The Women You Never Hear About 

I’m sure you have all heard something about how toy companies are excluding Rey, the female lead character from Star Wars: The Force Awakens, in their product lines. One would think that things like this wouldn’t happen in 2016, but here we are.

This whole ordeal has left me thinking about all of the Biblical heroines who are similarly left out of Sunday sermons and Bible studies. 

I worked at an all girls Christian camp this past summer as a cabin leader. This meant that me (and my co-cabin leader) got to hang out with a new group of 9-12 year old girls each week for basically the whole summer. I thoroughly enjoyed my time spent with the girls, but there was one thing I couldn’t help but notice. The majority of these girls, most of whom had grown up in church, knew the stories of Moses, Noah, and David, but not of Abigail, Anna, and Hannah. Once I realized that these girls weren’t being taught about the strong women in the Bible, I decided that I would read them a Bible story with a lead female character each night.

These girls hadn’t heard about Abigail or Hannah not because they were young, but because the stories weren’t being taught in church.

It’s no surprise that churches who promote male headship are at a loss to find anything worth sharing in the Biblical stories of strong female leaders. 

Ask any complementarian about Judge Deborah and they’ll tell you that, “she was an exception, God only used her because a man wasn’t available … she wasn’t His first option.” They downplay her heroic deeds and bold attitude because it doesn’t fit with their uncompromising list of gender roles.

Ask about Abigail and they’ll say, “she wasn’t leading.” Ask about the Samaritan Woman and they’ll say, “she wasn’t preaching, she was evangelizing” (because there is a big difference, right?)  Ask about Queen Esther and they’ll change the subject.

When was the last time you heard a sermon preached on the book of Esther or the story of Abigail? Personally, in my 20 years, I have never heard a sermon preached on either.

Just like girls need characters like Rey to look up to, they need to know the stories of strong women leaders in the Bible.  Otherwise, they’ll begin to think the Bible was only written for men.





16 thoughts on “The Women You Never Hear About 

  1. I’ve only learned of hierarchical complementarianism in the recent past. I have been puzzled by the phenomenon you note: “Ask about Abigail and they’ll say, ‘she wasn’t leading.’ Ask about the Samaritan Woman and they’ll say, ‘she wasn’t preaching, she was evangelizing’ (because there is a big difference, right?). I have noticed in the teachings of complementarians that if a man performs a certain act he is leading, but if a woman performs the same, it is submitting. For example, if a man agrees to do what the woman suggests, he is leading. If she agrees to his suggestion, she is submitting. Sigh.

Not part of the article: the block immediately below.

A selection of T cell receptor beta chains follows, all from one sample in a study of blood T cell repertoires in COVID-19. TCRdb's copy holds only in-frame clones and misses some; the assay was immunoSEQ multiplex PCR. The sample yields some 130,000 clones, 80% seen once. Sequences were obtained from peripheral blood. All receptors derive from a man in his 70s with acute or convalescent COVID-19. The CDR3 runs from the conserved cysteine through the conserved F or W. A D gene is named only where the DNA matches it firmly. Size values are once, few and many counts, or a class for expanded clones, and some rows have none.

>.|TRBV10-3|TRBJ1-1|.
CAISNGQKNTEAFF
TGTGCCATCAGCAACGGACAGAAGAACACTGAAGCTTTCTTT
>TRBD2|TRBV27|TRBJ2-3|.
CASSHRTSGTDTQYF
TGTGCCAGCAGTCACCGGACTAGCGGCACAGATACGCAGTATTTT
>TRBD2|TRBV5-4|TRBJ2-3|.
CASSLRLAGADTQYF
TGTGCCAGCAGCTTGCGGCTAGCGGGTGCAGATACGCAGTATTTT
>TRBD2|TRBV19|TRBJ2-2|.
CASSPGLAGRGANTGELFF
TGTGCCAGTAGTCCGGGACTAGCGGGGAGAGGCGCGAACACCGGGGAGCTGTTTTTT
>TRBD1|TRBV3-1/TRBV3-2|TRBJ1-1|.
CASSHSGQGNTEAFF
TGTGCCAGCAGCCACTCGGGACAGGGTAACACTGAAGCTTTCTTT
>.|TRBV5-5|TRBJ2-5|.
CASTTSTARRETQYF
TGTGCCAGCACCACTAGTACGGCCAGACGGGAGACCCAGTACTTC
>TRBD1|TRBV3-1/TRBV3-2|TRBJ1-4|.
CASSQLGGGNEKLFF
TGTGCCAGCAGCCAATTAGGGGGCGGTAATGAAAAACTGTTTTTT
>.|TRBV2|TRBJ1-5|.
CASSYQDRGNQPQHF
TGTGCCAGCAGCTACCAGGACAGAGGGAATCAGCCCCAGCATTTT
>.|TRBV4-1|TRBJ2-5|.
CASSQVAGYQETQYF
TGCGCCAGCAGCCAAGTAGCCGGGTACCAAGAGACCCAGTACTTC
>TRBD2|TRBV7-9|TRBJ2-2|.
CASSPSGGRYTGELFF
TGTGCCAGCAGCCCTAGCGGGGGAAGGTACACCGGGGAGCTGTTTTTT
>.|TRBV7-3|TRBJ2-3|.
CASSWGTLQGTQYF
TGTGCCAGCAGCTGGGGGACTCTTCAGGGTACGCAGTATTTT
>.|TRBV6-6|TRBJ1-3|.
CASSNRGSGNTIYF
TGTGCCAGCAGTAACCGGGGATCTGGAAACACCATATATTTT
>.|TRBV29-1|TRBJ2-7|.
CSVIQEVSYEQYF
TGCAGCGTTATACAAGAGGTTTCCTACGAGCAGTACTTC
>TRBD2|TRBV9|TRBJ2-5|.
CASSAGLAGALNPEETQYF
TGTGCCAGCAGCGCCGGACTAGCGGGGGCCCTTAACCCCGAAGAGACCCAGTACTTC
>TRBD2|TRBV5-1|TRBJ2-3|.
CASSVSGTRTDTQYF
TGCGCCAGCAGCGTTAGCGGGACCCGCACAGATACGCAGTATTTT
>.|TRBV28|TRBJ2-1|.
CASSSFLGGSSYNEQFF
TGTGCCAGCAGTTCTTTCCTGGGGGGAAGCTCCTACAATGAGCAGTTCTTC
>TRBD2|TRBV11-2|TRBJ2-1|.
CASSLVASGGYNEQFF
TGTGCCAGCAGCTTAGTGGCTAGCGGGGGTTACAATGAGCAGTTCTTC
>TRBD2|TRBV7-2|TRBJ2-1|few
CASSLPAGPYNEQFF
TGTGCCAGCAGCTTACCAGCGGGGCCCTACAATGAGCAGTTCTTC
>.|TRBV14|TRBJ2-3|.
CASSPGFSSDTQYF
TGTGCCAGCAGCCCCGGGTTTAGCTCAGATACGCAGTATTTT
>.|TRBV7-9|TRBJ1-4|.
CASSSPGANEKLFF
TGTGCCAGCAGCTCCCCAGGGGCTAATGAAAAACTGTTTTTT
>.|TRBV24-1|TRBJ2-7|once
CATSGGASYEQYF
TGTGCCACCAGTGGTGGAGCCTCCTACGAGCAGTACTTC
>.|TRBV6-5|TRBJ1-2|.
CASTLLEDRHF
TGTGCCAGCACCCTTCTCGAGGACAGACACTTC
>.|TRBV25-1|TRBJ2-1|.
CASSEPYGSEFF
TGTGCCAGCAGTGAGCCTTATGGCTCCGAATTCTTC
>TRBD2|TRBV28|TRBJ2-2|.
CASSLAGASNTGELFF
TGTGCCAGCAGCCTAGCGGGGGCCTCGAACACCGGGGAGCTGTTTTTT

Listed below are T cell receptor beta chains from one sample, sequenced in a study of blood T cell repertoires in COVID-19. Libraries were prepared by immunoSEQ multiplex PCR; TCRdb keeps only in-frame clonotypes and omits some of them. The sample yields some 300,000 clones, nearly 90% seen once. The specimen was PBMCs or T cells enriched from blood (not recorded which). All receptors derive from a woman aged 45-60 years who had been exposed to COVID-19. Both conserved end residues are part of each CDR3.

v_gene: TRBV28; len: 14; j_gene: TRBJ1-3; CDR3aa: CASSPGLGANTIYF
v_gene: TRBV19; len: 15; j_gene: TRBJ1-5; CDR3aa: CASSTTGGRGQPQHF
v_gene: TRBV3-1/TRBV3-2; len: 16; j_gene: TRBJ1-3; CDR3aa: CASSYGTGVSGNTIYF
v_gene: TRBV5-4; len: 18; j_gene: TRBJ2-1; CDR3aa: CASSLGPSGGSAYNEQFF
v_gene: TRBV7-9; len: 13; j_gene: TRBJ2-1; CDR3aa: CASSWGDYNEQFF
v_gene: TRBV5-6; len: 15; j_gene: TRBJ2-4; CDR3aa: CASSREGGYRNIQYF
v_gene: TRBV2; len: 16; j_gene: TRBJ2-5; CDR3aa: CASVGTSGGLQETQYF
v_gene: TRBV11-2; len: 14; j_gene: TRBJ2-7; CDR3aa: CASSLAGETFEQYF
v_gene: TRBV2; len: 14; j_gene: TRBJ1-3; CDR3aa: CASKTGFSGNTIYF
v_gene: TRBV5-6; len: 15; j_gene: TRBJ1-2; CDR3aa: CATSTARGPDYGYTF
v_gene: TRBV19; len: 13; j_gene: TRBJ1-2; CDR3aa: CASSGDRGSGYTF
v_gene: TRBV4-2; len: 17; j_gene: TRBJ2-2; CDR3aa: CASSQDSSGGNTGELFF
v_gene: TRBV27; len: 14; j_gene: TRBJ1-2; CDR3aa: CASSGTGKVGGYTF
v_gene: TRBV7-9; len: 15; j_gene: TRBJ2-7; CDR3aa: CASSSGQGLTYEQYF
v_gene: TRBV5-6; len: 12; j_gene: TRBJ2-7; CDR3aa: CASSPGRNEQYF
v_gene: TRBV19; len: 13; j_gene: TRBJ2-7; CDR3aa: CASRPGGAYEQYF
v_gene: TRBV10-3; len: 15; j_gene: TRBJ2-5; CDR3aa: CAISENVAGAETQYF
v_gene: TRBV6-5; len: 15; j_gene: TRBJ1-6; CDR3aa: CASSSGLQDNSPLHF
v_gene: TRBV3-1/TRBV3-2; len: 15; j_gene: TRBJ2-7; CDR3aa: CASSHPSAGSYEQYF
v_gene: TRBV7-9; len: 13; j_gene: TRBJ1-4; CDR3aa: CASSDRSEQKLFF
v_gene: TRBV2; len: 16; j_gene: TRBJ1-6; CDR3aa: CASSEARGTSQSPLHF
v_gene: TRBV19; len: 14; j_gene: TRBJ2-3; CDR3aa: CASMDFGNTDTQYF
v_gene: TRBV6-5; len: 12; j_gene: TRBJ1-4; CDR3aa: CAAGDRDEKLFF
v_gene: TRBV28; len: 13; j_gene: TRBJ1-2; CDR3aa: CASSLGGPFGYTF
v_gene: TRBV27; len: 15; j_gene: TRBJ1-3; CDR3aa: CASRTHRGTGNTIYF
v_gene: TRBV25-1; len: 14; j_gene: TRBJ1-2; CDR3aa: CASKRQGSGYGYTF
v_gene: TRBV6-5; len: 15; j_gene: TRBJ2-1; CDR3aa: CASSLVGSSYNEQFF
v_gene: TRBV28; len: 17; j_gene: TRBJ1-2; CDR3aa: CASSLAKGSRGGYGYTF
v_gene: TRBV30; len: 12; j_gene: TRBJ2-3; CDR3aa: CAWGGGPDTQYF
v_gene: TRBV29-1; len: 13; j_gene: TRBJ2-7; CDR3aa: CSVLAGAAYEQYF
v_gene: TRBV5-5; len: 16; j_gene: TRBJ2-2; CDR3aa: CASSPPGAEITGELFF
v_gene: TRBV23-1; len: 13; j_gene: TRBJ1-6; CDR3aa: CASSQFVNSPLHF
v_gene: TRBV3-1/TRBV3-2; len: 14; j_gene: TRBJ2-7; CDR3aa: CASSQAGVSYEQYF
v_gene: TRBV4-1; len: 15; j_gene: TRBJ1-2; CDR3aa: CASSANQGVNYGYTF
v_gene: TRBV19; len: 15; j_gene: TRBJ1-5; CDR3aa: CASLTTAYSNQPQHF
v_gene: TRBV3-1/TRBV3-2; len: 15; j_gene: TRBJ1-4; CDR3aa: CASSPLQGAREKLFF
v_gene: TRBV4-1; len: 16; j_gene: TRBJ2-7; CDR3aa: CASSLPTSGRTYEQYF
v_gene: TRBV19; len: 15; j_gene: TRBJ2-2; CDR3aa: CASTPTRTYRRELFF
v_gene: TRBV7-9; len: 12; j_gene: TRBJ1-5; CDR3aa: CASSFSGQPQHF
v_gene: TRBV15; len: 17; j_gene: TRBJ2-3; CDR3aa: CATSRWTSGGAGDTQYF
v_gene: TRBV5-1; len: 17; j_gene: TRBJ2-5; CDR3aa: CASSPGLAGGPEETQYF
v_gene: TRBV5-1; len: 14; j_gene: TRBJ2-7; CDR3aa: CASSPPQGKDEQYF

Liked by 2 people

  2. I’m happy you haven’t heard than Mark Driscoll’s series on Esther, and I hope you never will be tarnished by that horrible sermon. I’m still trying to wash it from my soul.

    Liked by 1 person

  3. I am grateful to belong to a denomination that ordained my great-grandmother in 1881. She was followed by both my grandmothers, mom and 4 aunts. I was ordained 24+ years ago, myself. I’ve done full series on Esther and Ruth and have preached on Deborah (1 sister named after her), Hannah and, just 2 weeks ago, my sermon included Anna with Simeon, Mary & Joseph. I’ve also shared how the 1st to see resurrected Jesus were women and he sent them to tell the others.
    Ah well, getting off my soapbox. Btw, all my previous generations of female pastors were married to also ordained male ministers. All men who appreciated God-called women. Women who complimented them by following God’s lead, preaching the Good News to all. All strong women.

    Liked by 3 people

  4. I am now attending a church who really values women. The first time I heard a positive, main point sermon illustration about a woman was at this church and it brought me to tears. Too many years of silence or minimizing. It’s not ok but I do have hope for the future.

    Liked by 1 person

  5. Sorry for always commenting ( 🙂 ), but this post was simple yet convicting. I haven’t taken it upon myself to make sure I know the stories of the Bible with female heroines. I know what books of the Bible I’ll be reading first this year. Thanks girl.

    Liked by 1 person

  6. It is so strange to me that Hasbro can leave out THE MAIN character of a movie from their product line. I noticed she is in some toy but not nearly as many as Poe or Finn. Rey is also one of the first non sexulized main characters in an action movie. I’m glad to see she was in a leading role but it’s only a small step towards a bigger change!

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  7. Absolutely agree. I lift up women and their leadership regularly. The church I pastor has a woman president of the church council, as well as a woman treasurer. I try to bring out passages or references in the Bible that do refer to women or lift them up in some way. (Like the sermon on Lydia I preached last summer– ) Thanks so much for writing such a superb post!

    Liked by 1 person

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